“It’s a somewhat choreographed routine to get the four missiles loaded,” notes Sgt. Robert Elcyzym, a VMGR-252 load crew team leader. “We use a four-man team and a special trailer and load platform. Loading Harvest Hawk is different. At certain points, we have to lift the missiles over our heads.”

The electro-optical, infrared, and laser targeting sensor, called a Target Sight Sensor, or TSS, comes from an AH-1Z Super Cobra and is mounted in an empty external fuel tank on the left inboard station. The sensor can see individual targets clearly from more than ten miles away.

Internally, the fire control console, or FCC, and the mission computer from the Navy’s SH-60 Seahawk multipurpose helicopter are mounted to a reinforced 463L cargo system pallet installed in the KC-130J’s cargo compartment. Two additional display monitors are permanently installed on the flight deck primarily to allow the pilot to see the sensor images the FCO is watching and to allow the copilot to look at the FalconView display that combines aeronautical charts, satellite images, and elevation maps along with other information. The pilot also has a consent-to-lase and fire button located near the throttles.

The final component in the Harvest Hawk kit is the launcher, avionics, and associated equipment for the AGM-176 Griffin missiles. These missiles, which have a smaller warhead and less powerful rocket motor than Hellfire, were originally housed in a cargo ramp-mounted box launcher. To fire this missile, crews would have to go on oxygen and depressurize the aircraft prior to lowering the ramp for launch. Because of the increased difficulty and the missile’s shorter range, Griffins were launched against targets only about ten percent of the time.

Harvest Hawk aircraft now have a dual missile launcher for Griffin located in the left paratroop door along with what is called a wine rack that holds ten missile launch tubes. This launcher, called a Derringer Door, allows the crew to keep the aircraft pressurized during launch. A third type of weapon, the GBU-44 Viper Strike glide bomb, is now being tested on Harvest Hawk. Viper Strike, which is used primarily by Special Operations Forces, is also launched through the Derringer Door.

“With four Hellfire and ten Griffin, Harvest Hawk can carry more precision guided munitions than any other aircraft in the Marine Corps,” said Wyrsch, who, before becoming an FCO on Harvest Hawk, was a Harrier pilot. “We can still refuel other aircraft from the aircraft’s right hose if necessary. We did that several times to help fighters during poor weather. We even refueled Harriers from my old sister squadron.”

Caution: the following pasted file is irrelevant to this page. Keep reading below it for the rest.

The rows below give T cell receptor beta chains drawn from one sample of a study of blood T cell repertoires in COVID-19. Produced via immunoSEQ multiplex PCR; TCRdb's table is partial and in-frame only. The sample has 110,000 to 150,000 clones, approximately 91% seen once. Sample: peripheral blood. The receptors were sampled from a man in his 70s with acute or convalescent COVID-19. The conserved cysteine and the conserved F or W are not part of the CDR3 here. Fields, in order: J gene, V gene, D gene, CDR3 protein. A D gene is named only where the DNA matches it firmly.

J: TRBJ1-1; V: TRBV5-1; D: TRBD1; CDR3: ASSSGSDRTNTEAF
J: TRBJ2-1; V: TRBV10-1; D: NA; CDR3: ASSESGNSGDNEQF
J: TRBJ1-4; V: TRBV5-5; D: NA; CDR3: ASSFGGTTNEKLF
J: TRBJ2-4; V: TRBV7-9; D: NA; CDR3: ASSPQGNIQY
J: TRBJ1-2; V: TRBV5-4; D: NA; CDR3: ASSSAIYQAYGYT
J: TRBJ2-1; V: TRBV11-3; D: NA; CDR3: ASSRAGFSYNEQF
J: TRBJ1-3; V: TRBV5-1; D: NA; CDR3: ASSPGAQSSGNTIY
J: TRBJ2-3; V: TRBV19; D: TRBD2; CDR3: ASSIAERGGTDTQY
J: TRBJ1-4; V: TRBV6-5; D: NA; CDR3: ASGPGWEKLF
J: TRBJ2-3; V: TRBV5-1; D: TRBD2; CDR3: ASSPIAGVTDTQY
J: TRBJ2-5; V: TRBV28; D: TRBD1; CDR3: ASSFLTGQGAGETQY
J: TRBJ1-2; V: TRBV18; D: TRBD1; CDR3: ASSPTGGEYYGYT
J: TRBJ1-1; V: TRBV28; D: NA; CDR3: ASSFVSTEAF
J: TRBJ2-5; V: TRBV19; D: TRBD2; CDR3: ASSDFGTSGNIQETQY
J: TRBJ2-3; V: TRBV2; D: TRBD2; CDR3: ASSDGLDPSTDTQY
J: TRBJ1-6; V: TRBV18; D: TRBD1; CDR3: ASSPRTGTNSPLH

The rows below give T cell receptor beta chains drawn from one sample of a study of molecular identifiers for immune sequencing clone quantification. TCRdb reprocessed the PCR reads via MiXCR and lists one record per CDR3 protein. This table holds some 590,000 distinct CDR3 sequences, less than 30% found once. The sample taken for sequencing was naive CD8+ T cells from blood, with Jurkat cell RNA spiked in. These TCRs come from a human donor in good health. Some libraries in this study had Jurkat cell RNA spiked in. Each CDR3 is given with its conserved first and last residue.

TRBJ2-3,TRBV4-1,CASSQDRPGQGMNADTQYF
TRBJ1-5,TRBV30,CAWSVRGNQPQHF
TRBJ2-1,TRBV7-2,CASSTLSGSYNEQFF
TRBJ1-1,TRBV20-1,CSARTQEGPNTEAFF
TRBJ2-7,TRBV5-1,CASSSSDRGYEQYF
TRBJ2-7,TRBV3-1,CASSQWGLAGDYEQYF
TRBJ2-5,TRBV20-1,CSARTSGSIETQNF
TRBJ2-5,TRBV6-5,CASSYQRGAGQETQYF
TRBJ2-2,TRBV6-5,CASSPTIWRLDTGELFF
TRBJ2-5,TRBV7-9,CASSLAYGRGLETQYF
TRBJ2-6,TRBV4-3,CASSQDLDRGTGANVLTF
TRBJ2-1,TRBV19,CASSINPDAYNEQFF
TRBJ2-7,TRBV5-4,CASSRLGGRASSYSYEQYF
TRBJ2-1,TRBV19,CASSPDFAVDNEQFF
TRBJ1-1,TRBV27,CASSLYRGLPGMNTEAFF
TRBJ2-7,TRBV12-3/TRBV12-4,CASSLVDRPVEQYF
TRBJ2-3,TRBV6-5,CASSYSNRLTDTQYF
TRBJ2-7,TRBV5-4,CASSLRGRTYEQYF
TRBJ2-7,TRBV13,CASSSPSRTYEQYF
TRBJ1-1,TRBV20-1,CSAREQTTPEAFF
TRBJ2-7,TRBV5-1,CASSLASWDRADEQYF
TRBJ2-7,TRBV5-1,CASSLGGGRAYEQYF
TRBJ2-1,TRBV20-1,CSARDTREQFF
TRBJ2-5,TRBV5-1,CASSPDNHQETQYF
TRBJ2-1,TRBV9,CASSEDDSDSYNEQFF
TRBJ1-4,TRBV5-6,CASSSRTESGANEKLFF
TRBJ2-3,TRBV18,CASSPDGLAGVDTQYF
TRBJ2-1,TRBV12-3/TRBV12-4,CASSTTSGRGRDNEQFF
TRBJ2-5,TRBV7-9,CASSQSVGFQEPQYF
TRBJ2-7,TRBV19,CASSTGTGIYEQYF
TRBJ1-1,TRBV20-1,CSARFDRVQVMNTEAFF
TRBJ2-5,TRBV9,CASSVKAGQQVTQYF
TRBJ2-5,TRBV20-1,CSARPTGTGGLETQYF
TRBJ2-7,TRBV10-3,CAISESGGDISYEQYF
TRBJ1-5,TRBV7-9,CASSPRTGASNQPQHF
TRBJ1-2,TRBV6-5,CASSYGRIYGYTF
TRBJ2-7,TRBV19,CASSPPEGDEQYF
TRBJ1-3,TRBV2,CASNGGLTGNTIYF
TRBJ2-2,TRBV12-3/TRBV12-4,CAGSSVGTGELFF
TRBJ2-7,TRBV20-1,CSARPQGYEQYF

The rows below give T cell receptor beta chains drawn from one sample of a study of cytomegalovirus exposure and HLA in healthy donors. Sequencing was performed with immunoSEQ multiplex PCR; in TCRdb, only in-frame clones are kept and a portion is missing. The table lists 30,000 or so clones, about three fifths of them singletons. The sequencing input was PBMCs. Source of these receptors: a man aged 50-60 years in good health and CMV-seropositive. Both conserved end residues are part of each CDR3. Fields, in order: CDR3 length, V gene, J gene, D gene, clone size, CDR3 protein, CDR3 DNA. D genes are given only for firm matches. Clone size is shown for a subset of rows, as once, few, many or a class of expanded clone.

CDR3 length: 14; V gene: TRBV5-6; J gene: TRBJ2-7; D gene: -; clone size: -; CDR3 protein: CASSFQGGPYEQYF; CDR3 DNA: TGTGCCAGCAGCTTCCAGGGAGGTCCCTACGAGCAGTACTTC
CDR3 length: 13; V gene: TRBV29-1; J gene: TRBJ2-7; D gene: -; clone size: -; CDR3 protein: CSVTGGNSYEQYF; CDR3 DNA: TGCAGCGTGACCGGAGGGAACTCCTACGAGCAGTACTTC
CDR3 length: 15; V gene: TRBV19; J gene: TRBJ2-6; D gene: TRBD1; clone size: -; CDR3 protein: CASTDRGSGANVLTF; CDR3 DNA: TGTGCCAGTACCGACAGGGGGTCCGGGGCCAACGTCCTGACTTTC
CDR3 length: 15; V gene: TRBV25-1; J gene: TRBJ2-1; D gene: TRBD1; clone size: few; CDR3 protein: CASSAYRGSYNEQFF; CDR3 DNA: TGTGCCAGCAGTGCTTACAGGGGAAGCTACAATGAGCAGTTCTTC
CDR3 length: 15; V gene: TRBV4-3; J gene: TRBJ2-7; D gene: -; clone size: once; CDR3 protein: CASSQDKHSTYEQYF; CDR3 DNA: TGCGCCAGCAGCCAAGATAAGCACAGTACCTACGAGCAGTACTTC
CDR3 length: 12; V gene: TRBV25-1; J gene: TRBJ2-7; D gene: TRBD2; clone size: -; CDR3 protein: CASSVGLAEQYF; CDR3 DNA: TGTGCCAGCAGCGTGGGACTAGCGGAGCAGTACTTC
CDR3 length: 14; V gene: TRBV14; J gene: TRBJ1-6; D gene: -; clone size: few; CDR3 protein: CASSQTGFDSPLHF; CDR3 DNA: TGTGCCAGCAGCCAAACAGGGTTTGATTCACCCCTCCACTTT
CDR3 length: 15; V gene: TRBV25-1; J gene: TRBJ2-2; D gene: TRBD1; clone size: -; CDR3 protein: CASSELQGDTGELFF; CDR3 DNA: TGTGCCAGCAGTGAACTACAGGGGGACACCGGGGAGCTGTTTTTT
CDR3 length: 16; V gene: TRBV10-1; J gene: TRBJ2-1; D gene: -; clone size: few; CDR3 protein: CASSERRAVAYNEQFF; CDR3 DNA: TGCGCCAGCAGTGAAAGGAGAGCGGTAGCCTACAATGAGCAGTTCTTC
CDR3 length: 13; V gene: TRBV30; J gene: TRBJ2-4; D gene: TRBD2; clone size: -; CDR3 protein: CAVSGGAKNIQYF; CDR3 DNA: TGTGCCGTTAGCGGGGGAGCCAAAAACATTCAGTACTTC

In The Sandbox
“Harvest Hawk is a roll-on/roll-off kit, but we never rolled it off,” noted Moses. “We were in such demand, we ended up making one long flight per day. We weren’t figuring that kind of demand for the aircraft. Our maintainers did an amazing job. We only missed a couple of missions and those were because of problems with the TSS, not the aircraft.”

The VMGR-252 Harvest Hawk detachment flew as hard crews during its deployment, with three FCOs, two aircraft commanders, and two copilots, with a day-on, day-off flight schedule for flight deck crews and two-days-on, two-days-off schedule for FCOs. Crews, including loadmasters and what the Marines call crewmasters, were averaging approximately 110 flight hours per month, well above the overall in-theater norm for all US forces. During poor weather, Harvest Hawk was sometimes the only aircraft airborne.

“We had been tracking a target for several hours when the call came in that a ground unit in another area needed immediate help,” recalled Wyrsch. “We got the tasking, transited to the area, got the nine-line [the standard radio format for transmitting ground target location and description information] while we were still twenty-five miles out, got the sensors correlated, made the attack plan, confirmed we were looking at the right thing, cleared the airspace, and took out the target in nine minutes. We got back to tracking the original target after about fifteen minutes elapsed time.”

The Harvest Hawk radio call sign quickly became widely known. “The ground community liked us a lot. One time, a ground unit heard us when we radioed in during a maintenance check flight,” said Cook. “They asked if we happened to have ordnance. Fortunately, we did, and were able to help them.”

Squadron crews launched approximately sixty Hellfires during their deployment with a near 100 percent success rate without a single civilian casualty. But launching missiles wasn’t all the Harvest Hawk crews did. “Even on the days we didn’t shoot, any ground Marine would tell you that just having us up there with eyes-on was enough,” noted Butler. “Many times, keeping guys out of an engagement was just as important as firing on range.”

Sometimes just showing up was enough. Harvest Hawk crews generally fly at medium altitudes to maximize time on station. On one mission, the crew was observing a group of insurgents engaging a Marine ground unit. The insurgents had a central gathering point where they were using children as a buffer and forcing the children to resupply the snipers with ammunition.